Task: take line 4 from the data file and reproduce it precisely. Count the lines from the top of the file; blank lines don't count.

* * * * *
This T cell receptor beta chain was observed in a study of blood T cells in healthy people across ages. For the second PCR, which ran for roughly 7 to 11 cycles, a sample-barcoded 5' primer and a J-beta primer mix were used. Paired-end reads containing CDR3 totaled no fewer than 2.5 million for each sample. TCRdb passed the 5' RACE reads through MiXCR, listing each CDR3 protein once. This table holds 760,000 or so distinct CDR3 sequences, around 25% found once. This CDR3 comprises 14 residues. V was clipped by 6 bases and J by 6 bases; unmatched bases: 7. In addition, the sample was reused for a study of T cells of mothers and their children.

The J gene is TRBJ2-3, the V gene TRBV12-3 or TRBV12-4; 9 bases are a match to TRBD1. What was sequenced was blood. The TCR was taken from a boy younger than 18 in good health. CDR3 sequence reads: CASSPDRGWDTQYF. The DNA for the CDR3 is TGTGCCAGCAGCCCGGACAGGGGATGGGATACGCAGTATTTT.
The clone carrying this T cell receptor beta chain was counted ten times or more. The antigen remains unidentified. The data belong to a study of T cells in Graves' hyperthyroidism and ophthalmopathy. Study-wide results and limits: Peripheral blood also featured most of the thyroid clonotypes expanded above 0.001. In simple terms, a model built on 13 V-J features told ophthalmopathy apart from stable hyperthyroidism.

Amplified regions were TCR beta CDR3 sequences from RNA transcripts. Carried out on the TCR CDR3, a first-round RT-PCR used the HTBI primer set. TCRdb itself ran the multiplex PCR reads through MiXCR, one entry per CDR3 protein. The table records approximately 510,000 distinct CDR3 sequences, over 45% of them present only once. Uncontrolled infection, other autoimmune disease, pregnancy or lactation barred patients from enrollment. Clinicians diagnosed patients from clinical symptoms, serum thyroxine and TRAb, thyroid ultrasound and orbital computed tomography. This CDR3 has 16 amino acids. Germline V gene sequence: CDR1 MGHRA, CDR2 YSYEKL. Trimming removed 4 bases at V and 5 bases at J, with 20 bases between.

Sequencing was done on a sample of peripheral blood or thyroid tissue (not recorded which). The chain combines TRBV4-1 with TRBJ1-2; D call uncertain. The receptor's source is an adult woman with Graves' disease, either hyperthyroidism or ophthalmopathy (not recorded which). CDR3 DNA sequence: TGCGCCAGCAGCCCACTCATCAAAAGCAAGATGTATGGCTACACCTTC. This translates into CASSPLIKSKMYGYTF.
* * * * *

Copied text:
Amplified regions were TCR beta CDR3 sequences from RNA transcripts. Carried out on the TCR CDR3, a first-round RT-PCR used the HTBI primer set. TCRdb itself ran the multiplex PCR reads through MiXCR, one entry per CDR3 protein. The table records approximately 510,000 distinct CDR3 sequences, over 45% of them present only once. Uncontrolled infection, other autoimmune disease, pregnancy or lactation barred patients from enrollment. Clinicians diagnosed patients from clinical symptoms, serum thyroxine and TRAb, thyroid ultrasound and orbital computed tomography. This CDR3 has 16 amino acids. Germline V gene sequence: CDR1 MGHRA, CDR2 YSYEKL. Trimming removed 4 bases at V and 5 bases at J, with 20 bases between.